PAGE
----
It’s beyond any doubt that Charlotte Brontë has brought about the idea of feminism in this novel but she failed to demonstrate the concept perfectly. The spirits of feminism are supposed to advocate equality between men and women (Rosemarie Putnam Tong, 1998). The reason why the author failed is she demonstrated the concept of “equality” partially.
In the relationship between Jane and Mr. Rochester, Jane was a relatively stronger character. At the first time they met, Jane helped the injured Mr. Rochester and at the end of the novel, Jane helped Mr. Rochester to deal with his daily life because of his blindness and disability. Furthermore, Jane was rich while Mr. Rochester turned poor, old and ugly. The author seems to arrange their marriage in this kind of condition on purpose. In Jane’s preparation for her marriage when she was still a governess in Thornfield, she refused all the jewelry or beautiful dresses Mr. Rochester had prepared for her. She didn’t want to be changed into another woman. Her refusal of the offer is due to her strong sense of inferiority. She was poor and her social status was low at that time. The author didn’t’ arrange Jane’s marriage in the condition. Instead, Jane got married with Mr. Rochester when she was rich and Mr. Rochester was poor due to the big fire. Only in this circumstance, Jane was willing enough to marry Mr. Rochester because “I love you better now, when I can really be useful to you, than I did in your state of proud independence, when you disdained every part but that of the giver and protector” (Charlotte Brontë, 1975:451). Jane’s marriage was in fact based on a kind of incompleteness and inequality at least in terms of the couple’s physical conditions and social status. Charlotte subtly conveys the idea that feminism can be realized only in an incomplete marriage. The readers would be a little distressed when intelligent, kind-hearted and independent Jane gained her happiness in this way. The concept of feminism the author conveys to some extent goes to extremes.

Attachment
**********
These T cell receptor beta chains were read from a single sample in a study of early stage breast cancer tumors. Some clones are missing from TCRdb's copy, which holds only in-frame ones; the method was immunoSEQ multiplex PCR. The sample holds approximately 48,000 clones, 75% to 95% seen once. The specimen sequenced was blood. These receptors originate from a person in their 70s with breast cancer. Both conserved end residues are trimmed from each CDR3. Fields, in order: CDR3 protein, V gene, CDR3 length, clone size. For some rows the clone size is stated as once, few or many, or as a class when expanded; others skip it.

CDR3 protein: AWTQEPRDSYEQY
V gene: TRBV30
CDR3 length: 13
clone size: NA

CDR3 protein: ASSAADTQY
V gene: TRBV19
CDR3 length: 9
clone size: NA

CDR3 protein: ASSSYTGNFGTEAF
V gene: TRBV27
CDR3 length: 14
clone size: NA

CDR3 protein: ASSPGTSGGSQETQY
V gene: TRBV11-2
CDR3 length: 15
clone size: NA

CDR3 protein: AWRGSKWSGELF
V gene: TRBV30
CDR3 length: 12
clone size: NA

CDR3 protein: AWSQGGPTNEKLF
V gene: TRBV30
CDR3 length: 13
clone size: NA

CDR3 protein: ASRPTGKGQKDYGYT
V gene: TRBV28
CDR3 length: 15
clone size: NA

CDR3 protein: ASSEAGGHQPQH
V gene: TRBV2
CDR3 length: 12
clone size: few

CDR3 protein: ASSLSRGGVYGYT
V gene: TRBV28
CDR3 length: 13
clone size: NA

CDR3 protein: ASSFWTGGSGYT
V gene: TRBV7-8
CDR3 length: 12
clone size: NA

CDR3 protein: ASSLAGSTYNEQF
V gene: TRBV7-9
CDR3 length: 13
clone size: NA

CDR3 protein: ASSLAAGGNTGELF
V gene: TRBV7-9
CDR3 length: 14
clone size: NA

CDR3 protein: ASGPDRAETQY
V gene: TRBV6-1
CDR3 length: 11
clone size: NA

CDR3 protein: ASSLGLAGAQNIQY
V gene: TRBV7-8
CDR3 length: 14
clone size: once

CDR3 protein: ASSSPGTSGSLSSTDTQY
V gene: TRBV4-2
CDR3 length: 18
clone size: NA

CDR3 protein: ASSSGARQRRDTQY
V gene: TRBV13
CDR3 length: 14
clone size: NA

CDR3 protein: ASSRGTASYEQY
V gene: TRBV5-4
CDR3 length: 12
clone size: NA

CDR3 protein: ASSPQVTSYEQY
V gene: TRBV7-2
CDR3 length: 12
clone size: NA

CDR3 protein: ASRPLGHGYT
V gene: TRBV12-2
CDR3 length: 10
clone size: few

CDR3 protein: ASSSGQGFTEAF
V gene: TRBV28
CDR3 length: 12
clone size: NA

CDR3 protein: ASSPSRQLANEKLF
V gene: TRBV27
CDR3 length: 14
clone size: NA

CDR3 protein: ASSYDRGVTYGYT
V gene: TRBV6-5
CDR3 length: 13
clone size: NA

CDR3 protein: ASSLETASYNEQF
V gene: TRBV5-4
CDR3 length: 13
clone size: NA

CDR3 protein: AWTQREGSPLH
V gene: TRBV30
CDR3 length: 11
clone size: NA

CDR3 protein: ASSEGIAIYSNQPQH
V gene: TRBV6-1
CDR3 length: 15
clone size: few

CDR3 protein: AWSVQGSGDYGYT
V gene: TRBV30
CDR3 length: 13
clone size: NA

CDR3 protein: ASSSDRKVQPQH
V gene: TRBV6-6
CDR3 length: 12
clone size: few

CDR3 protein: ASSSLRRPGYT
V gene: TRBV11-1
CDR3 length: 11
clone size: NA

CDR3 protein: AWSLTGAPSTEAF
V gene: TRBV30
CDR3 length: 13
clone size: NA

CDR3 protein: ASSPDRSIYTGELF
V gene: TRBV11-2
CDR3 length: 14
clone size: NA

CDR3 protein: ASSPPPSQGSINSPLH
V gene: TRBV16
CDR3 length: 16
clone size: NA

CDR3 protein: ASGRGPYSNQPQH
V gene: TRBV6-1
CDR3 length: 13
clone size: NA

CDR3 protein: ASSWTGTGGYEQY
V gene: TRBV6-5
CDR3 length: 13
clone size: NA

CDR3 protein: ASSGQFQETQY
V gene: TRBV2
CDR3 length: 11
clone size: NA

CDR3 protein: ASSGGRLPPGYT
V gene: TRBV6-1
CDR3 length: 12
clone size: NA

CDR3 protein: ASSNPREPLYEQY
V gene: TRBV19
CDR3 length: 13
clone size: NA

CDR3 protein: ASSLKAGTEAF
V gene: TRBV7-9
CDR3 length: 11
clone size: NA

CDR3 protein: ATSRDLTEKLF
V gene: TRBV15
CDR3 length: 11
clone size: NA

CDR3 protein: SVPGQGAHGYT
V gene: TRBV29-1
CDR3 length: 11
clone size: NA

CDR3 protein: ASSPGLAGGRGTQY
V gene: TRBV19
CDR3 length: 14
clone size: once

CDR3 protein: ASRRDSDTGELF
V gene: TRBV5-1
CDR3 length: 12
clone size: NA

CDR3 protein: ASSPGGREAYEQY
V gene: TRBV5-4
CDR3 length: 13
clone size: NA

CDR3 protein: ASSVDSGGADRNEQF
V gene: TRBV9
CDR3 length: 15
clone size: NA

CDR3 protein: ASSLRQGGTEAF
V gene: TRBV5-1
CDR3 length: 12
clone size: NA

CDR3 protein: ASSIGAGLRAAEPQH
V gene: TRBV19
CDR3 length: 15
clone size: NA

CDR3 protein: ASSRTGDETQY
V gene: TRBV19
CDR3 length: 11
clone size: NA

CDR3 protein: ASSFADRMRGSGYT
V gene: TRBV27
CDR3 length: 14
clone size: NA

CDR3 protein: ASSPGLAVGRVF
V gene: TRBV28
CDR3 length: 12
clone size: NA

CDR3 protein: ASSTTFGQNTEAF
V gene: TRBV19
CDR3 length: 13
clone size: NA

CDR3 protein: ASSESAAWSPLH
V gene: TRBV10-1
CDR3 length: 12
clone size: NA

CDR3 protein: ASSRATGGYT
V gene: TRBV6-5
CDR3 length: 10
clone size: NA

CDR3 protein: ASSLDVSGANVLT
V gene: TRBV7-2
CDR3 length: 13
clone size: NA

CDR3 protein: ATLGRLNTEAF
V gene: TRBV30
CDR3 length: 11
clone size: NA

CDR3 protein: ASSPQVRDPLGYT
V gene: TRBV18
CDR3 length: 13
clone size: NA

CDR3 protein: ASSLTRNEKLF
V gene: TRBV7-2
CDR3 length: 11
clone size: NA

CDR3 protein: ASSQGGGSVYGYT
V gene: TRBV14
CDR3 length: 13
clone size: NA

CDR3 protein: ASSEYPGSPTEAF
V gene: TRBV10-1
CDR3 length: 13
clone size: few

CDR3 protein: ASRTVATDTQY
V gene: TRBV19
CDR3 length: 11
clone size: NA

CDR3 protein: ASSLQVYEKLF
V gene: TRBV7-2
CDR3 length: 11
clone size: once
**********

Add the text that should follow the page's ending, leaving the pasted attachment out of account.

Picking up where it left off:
Conclusion
The novel Jane Eyre successfully constituted an intelligent, kind-hearted and independent woman image. It arouses people’s awareness of feminism. The four men characters’ oppression upon the heroine Jane reveals the low social status of women in that period of time. The three women images in the novel represent different thoughts or ideas among women in that age. The novel serves as a pioneer in the cause of women’s liberation though it fails to convey the concept of “ feminism” to the fullest extent due to its failure to balance the equality between men and women.

Jane Eyre: Mr Rochester Vs St. John

A few notes I’ve gathered both of my own and online.

St. John has all of the values that Mr Rochester lacks whilst lacking all of the emotion and romance that Mr Rochester has.
The differences between Mr Rochester and St John force Jane to choose between marrying against social norms and risking everything for love with Mr Rochester or following her ‘lot in life’ and becoming a wife in an unloving marriage to St John.